How Would a Sprint and T-Mobile Merger Affect Your Cell Tower Lease?

Cell Tower Leaseholders who have had cell tower leases long enough understand the risks associated whenever news of possible wireless carrier mergers surface. In this article, we take a closer look at why this is so, focusing our attention to a merger already looming on the horizon – that of T-Mobile and Sprint’s.

More importantly, we’ll discuss whether the merger – if it does take place – will in fact affect the tower on your cell tower lease.

Sprint and T-Mobile possible merger

Early in the second week of March 2011, rumors of a possible merger between Sprint and T-Mobile began to gather steam. While this story has been going around for some time, it hasn’t been generating a bigger buzz than it has now. Analysts who think the time is ripe for this deal to take place anyway further fuel the rumors.

The contention is that these two carriers are way behind the top two leading industry giants, AT&T and Verizon. Hence, a merger can put them in a better position to provide a truly competitive third force – a role neither one (Sprint or T-Mobile) could perform alone.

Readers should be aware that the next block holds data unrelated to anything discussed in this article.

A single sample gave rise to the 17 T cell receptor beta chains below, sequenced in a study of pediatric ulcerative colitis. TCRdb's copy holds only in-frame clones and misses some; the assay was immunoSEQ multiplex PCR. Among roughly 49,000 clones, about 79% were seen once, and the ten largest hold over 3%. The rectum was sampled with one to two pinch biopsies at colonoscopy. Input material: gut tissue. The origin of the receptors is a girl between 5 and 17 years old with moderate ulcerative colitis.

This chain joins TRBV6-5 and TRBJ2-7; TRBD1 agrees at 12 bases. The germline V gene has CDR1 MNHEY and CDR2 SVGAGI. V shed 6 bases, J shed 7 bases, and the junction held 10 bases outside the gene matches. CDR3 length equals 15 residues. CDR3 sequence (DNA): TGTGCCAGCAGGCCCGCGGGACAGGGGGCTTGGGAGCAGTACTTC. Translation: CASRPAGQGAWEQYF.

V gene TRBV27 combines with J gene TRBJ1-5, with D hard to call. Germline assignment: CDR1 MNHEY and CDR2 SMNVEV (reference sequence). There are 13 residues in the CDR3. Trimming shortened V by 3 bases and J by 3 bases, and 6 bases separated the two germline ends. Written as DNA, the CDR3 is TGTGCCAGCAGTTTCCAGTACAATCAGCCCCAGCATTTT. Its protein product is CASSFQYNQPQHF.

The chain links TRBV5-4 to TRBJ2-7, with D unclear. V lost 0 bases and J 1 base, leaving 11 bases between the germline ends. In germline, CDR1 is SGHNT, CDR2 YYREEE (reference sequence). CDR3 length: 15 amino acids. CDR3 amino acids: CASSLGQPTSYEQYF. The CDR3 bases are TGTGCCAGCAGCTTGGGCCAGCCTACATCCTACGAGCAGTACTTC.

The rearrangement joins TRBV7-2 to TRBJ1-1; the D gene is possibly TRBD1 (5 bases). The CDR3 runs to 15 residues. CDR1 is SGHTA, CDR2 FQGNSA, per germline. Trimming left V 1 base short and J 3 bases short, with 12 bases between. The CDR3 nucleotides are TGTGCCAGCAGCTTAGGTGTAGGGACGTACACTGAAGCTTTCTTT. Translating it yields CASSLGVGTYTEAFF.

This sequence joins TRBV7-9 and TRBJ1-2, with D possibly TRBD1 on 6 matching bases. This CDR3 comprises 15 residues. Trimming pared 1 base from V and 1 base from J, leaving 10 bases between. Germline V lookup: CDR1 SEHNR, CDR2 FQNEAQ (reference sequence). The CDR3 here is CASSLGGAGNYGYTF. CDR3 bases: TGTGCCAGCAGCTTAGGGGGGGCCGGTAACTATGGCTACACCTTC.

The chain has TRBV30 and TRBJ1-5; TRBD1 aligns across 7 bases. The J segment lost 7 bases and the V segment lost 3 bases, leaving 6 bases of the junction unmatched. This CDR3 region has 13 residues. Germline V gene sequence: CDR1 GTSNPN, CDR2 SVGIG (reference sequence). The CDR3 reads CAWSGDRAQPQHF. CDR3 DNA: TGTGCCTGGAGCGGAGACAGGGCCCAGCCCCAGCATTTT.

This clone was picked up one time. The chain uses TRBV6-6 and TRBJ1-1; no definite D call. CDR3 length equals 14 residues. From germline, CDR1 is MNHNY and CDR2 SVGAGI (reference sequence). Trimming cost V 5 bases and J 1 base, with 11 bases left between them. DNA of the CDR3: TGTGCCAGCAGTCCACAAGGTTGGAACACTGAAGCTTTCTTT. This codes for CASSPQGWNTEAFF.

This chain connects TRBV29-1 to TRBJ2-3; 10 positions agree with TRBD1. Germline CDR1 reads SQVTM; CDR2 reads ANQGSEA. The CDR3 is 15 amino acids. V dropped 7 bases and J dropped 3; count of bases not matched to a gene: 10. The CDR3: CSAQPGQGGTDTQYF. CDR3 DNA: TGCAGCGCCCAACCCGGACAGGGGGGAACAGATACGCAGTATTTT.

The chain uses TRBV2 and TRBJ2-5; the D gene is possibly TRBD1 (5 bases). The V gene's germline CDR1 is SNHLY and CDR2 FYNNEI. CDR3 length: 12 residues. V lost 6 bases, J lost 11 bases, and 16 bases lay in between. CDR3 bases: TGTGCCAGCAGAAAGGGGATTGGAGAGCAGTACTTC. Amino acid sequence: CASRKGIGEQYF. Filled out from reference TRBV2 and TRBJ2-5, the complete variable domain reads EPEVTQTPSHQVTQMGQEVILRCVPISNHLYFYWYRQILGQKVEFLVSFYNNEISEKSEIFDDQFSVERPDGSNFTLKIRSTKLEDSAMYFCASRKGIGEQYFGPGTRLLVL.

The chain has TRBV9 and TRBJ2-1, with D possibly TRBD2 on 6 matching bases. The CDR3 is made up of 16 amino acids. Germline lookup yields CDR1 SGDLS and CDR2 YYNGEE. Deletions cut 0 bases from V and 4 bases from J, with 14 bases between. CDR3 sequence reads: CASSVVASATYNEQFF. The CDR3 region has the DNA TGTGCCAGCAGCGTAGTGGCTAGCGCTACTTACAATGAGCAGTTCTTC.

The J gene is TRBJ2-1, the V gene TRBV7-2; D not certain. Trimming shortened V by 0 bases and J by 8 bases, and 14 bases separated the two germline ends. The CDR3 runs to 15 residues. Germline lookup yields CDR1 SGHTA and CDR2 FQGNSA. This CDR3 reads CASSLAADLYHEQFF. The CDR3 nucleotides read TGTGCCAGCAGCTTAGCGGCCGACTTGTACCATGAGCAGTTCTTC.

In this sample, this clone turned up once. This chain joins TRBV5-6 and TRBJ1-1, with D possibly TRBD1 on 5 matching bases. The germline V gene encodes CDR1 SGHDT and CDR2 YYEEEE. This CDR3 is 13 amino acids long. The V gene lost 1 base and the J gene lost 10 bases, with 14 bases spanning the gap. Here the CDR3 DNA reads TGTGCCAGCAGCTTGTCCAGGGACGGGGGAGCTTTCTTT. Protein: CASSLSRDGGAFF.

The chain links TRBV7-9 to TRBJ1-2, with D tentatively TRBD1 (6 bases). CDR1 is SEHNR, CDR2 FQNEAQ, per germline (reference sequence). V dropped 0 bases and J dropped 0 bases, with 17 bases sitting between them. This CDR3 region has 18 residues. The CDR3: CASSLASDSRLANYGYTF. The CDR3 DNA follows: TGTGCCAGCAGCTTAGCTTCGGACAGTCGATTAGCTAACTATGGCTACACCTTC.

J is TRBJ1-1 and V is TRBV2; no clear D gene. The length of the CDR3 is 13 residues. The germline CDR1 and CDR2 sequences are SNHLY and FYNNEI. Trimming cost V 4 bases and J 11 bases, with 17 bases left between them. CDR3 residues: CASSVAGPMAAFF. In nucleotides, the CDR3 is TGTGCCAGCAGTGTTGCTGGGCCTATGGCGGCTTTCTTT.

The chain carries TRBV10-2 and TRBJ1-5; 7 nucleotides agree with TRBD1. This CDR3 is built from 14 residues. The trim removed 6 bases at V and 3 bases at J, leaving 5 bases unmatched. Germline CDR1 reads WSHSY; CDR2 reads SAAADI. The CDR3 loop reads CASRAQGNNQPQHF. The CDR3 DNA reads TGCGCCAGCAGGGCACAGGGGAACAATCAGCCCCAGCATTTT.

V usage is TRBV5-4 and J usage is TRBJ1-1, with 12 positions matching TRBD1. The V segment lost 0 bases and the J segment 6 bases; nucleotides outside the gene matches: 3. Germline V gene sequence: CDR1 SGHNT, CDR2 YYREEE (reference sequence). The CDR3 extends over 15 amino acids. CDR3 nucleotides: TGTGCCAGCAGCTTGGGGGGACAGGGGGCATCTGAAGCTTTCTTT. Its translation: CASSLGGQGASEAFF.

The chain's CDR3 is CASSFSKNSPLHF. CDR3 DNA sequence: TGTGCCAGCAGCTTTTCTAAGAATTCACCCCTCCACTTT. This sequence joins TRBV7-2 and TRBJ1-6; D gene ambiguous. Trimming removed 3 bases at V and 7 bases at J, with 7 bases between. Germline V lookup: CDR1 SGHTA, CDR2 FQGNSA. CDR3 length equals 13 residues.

Effects of merger talks on the cell tower industry

What does this mean for the cell tower industry? First of all, merger talks are always understandably bad for cell tower companies. On March 8, when news of the merger started to escalate, tower stocks traded lower. American Tower, Frontier Communications Corp, SBA Communications and Crown Castle all took hits during that day.

The reason is because when mergers happen, some cell sites will become redundant.

Redundancy risk

Redundancy happens when say a Sprint cell site and a T-Mobile cell site are located close enough so that it is feasible to eliminate one of them. Carriers view each site as a sunken cost so the actual cost of the cell site does not factor in. The rents they are paying on the cell site are the largest factor. If they can eliminate a cell site, they will. They will transfer all cellular equipment (antennas, base stations, etc) from that tower to the one that will remain standing, and still be able to serve the combined subscribers of the two carriers in the area.